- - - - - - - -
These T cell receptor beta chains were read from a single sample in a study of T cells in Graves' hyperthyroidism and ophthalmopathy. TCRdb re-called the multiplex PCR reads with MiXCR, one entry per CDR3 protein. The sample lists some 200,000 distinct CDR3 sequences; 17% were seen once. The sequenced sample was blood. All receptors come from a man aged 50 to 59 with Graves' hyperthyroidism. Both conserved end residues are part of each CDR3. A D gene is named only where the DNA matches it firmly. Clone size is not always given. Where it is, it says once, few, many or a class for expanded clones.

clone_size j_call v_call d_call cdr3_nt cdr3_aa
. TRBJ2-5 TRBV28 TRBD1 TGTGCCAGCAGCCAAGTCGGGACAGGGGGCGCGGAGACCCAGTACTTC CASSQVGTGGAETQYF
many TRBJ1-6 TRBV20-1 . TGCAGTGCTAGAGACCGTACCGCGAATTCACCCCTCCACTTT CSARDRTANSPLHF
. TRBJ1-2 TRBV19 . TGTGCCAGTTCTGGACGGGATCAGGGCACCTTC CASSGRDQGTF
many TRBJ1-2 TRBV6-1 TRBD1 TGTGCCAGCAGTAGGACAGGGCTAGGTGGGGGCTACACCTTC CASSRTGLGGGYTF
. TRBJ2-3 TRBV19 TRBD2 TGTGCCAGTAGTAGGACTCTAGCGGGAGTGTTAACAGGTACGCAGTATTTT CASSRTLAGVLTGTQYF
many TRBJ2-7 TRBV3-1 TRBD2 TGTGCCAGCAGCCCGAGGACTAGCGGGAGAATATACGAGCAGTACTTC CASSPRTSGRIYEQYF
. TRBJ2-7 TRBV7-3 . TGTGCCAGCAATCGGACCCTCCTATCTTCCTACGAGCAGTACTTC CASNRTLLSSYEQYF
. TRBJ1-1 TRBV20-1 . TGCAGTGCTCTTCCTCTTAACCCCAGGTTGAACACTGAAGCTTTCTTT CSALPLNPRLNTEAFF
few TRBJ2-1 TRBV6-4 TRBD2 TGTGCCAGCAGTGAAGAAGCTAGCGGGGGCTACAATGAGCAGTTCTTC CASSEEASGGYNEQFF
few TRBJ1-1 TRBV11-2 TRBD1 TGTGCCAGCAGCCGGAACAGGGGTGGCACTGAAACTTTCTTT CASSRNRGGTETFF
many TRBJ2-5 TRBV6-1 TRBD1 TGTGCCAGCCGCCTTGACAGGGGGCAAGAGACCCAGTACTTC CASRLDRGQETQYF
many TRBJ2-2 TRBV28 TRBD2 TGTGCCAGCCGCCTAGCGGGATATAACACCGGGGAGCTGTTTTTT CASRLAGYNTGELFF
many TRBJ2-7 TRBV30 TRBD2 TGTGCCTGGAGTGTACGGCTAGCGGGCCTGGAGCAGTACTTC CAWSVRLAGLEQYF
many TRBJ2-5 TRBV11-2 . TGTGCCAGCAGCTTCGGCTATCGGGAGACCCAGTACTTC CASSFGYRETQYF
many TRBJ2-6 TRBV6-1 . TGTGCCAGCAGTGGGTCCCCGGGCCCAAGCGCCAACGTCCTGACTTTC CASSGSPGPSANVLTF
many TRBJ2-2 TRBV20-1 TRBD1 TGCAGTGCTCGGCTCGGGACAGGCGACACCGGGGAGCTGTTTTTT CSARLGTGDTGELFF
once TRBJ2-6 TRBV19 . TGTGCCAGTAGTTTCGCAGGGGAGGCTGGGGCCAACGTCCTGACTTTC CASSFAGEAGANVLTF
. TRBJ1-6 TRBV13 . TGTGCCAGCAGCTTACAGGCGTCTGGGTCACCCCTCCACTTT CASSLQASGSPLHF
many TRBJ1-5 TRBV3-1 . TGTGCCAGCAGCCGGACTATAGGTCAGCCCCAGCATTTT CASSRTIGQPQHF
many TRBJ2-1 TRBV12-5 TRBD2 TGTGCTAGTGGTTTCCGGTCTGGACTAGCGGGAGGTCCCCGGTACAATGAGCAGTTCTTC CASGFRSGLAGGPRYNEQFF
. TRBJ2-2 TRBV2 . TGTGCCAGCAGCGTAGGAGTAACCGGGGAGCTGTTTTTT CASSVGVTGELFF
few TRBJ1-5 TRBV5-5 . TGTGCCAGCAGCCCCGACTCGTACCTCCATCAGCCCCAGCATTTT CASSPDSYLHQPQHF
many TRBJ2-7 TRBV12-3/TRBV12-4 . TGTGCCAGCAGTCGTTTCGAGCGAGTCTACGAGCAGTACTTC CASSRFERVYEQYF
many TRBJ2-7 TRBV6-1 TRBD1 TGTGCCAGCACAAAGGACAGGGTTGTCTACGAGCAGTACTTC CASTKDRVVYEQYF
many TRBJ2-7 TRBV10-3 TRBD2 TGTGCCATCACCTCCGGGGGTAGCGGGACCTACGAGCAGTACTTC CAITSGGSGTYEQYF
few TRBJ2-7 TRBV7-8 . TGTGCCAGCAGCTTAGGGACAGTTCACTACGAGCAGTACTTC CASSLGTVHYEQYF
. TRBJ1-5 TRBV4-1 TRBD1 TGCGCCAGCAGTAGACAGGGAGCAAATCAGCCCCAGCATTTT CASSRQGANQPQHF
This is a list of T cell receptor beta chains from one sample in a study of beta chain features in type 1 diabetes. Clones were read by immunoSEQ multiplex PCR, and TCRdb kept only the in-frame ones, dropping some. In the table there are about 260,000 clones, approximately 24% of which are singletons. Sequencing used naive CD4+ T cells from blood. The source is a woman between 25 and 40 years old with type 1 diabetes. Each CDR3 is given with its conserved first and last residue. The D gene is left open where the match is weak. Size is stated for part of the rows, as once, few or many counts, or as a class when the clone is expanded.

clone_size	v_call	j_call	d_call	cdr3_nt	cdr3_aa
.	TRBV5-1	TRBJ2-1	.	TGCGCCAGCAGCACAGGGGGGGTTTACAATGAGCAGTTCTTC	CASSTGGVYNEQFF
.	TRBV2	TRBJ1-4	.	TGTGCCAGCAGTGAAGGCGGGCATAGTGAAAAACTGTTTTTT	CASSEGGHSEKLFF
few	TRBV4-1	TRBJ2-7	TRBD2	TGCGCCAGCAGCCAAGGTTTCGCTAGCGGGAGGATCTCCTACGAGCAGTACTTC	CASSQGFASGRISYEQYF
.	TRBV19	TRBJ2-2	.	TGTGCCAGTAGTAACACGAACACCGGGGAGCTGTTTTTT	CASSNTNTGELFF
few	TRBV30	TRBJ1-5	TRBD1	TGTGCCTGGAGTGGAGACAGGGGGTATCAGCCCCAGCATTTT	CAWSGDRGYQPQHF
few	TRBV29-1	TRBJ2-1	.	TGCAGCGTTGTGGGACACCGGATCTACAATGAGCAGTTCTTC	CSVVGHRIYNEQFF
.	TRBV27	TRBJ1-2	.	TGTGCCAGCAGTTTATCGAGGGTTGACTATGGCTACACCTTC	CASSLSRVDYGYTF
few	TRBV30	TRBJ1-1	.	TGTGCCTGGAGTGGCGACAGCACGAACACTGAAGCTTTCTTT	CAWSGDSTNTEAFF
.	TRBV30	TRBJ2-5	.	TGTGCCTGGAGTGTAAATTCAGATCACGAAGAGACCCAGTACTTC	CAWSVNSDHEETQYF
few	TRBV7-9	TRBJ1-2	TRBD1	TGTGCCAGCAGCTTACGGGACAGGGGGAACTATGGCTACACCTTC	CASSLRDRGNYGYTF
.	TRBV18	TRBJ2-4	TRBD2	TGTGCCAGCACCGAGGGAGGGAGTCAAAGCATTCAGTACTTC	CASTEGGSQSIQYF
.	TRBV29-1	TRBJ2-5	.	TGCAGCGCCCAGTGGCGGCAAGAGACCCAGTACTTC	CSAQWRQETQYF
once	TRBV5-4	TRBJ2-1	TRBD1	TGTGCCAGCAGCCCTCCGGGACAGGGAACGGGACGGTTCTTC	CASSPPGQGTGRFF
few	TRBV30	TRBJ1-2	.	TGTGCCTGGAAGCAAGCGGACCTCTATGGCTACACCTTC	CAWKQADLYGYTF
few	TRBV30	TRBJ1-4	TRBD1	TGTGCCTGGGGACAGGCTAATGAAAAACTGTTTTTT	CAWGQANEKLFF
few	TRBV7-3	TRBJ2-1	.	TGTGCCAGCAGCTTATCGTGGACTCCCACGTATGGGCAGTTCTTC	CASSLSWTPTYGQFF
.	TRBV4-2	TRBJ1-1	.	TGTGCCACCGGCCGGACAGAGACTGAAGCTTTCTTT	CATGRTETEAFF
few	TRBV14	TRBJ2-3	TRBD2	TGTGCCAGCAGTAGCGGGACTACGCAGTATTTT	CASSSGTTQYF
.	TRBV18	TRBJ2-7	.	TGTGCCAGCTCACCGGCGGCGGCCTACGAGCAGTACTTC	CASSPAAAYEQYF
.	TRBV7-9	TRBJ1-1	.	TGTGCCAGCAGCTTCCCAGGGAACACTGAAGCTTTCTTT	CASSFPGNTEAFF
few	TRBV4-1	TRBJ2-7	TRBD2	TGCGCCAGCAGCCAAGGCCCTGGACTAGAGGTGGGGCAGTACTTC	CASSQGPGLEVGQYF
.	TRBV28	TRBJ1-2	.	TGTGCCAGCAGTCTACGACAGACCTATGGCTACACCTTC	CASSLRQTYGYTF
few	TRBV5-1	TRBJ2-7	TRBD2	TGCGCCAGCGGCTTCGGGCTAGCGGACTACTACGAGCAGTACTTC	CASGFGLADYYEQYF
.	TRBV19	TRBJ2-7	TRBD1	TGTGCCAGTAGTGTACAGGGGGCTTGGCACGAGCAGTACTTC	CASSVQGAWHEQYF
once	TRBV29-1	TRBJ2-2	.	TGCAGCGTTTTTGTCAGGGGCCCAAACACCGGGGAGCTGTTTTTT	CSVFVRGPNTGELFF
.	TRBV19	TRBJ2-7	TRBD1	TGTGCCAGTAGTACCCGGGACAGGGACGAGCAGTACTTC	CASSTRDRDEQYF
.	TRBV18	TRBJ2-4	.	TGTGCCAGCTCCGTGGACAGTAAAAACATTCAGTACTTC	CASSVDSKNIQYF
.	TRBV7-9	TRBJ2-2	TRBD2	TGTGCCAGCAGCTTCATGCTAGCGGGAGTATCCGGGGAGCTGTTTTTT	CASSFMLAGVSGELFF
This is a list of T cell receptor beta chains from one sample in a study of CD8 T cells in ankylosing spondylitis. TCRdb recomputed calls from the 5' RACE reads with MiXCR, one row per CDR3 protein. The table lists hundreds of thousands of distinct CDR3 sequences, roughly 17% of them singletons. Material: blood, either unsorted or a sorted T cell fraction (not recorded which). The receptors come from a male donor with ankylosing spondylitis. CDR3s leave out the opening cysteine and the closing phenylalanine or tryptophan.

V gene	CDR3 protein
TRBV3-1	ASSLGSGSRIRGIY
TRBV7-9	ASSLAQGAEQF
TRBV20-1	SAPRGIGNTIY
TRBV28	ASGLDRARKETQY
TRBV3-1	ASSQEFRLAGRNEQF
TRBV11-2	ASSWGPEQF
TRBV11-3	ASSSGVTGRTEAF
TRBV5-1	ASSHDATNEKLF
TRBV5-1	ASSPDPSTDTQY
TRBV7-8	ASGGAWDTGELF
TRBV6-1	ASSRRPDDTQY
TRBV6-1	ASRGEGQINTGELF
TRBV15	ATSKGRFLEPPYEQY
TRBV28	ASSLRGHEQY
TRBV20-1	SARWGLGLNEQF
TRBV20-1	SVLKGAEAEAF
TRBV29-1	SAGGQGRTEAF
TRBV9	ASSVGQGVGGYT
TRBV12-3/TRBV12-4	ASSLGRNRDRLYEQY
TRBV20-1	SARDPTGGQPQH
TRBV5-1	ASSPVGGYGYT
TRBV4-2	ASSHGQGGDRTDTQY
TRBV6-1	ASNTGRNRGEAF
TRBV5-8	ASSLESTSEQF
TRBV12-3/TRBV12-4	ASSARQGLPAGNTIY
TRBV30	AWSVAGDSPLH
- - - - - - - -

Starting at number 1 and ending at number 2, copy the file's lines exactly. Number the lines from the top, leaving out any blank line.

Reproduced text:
These T cell receptor beta chains were read from a single sample in a study of T cells in Graves' hyperthyroidism and ophthalmopathy. TCRdb re-called the multiplex PCR reads with MiXCR, one entry per CDR3 protein. The sample lists some 200,000 distinct CDR3 sequences; 17% were seen once. The sequenced sample was blood. All receptors come from a man aged 50 to 59 with Graves' hyperthyroidism. Both conserved end residues are part of each CDR3. A D gene is named only where the DNA matches it firmly. Clone size is not always given. Where it is, it says once, few, many or a class for expanded clones.

clone_size j_call v_call d_call cdr3_nt cdr3_aa